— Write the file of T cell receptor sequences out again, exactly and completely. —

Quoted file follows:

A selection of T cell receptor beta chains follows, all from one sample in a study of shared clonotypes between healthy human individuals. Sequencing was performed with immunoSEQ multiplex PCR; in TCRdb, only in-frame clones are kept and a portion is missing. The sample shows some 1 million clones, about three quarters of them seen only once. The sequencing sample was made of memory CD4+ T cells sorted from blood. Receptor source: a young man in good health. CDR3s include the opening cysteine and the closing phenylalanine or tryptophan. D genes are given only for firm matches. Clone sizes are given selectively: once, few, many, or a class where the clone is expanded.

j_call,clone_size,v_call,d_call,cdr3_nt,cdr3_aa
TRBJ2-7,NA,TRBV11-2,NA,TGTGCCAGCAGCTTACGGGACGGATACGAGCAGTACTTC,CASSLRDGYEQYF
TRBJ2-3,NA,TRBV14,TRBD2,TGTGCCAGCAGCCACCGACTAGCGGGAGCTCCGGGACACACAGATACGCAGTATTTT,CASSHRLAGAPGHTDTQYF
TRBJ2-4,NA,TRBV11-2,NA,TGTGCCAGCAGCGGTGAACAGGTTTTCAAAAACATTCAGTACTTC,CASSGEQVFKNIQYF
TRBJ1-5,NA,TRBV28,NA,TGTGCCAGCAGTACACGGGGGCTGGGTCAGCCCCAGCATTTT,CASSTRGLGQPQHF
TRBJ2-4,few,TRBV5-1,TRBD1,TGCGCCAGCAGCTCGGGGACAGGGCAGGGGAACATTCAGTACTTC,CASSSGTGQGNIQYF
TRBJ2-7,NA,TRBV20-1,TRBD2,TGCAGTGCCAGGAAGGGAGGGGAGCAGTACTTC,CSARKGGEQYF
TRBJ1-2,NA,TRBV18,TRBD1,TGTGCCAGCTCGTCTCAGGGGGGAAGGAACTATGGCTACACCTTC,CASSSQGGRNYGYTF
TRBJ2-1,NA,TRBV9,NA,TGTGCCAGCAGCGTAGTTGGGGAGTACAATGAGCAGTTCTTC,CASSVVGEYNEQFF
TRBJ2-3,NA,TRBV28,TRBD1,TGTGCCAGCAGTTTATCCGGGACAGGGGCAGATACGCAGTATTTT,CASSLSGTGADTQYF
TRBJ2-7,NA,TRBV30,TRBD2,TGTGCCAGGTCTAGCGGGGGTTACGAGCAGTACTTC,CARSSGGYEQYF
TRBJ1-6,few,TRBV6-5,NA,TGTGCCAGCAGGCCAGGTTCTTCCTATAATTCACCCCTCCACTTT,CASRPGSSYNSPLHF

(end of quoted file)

A selection of T cell receptor beta chains follows, all from one sample in a study of shared clonotypes between healthy human individuals. Sequencing was performed with immunoSEQ multiplex PCR; in TCRdb, only in-frame clones are kept and a portion is missing. The sample shows some 1 million clones, about three quarters of them seen only once. The sequencing sample was made of memory CD4+ T cells sorted from blood. Receptor source: a young man in good health. CDR3s include the opening cysteine and the closing phenylalanine or tryptophan. D genes are given only for firm matches. Clone sizes are given selectively: once, few, many, or a class where the clone is expanded.

j_call,clone_size,v_call,d_call,cdr3_nt,cdr3_aa
TRBJ2-7,NA,TRBV11-2,NA,TGTGCCAGCAGCTTACGGGACGGATACGAGCAGTACTTC,CASSLRDGYEQYF
TRBJ2-3,NA,TRBV14,TRBD2,TGTGCCAGCAGCCACCGACTAGCGGGAGCTCCGGGACACACAGATACGCAGTATTTT,CASSHRLAGAPGHTDTQYF
TRBJ2-4,NA,TRBV11-2,NA,TGTGCCAGCAGCGGTGAACAGGTTTTCAAAAACATTCAGTACTTC,CASSGEQVFKNIQYF
TRBJ1-5,NA,TRBV28,NA,TGTGCCAGCAGTACACGGGGGCTGGGTCAGCCCCAGCATTTT,CASSTRGLGQPQHF
TRBJ2-4,few,TRBV5-1,TRBD1,TGCGCCAGCAGCTCGGGGACAGGGCAGGGGAACATTCAGTACTTC,CASSSGTGQGNIQYF
TRBJ2-7,NA,TRBV20-1,TRBD2,TGCAGTGCCAGGAAGGGAGGGGAGCAGTACTTC,CSARKGGEQYF
TRBJ1-2,NA,TRBV18,TRBD1,TGTGCCAGCTCGTCTCAGGGGGGAAGGAACTATGGCTACACCTTC,CASSSQGGRNYGYTF
TRBJ2-1,NA,TRBV9,NA,TGTGCCAGCAGCGTAGTTGGGGAGTACAATGAGCAGTTCTTC,CASSVVGEYNEQFF
TRBJ2-3,NA,TRBV28,TRBD1,TGTGCCAGCAGTTTATCCGGGACAGGGGCAGATACGCAGTATTTT,CASSLSGTGADTQYF
TRBJ2-7,NA,TRBV30,TRBD2,TGTGCCAGGTCTAGCGGGGGTTACGAGCAGTACTTC,CARSSGGYEQYF
TRBJ1-6,few,TRBV6-5,NA,TGTGCCAGCAGGCCAGGTTCTTCCTATAATTCACCCCTCCACTTT,CASRPGSSYNSPLHF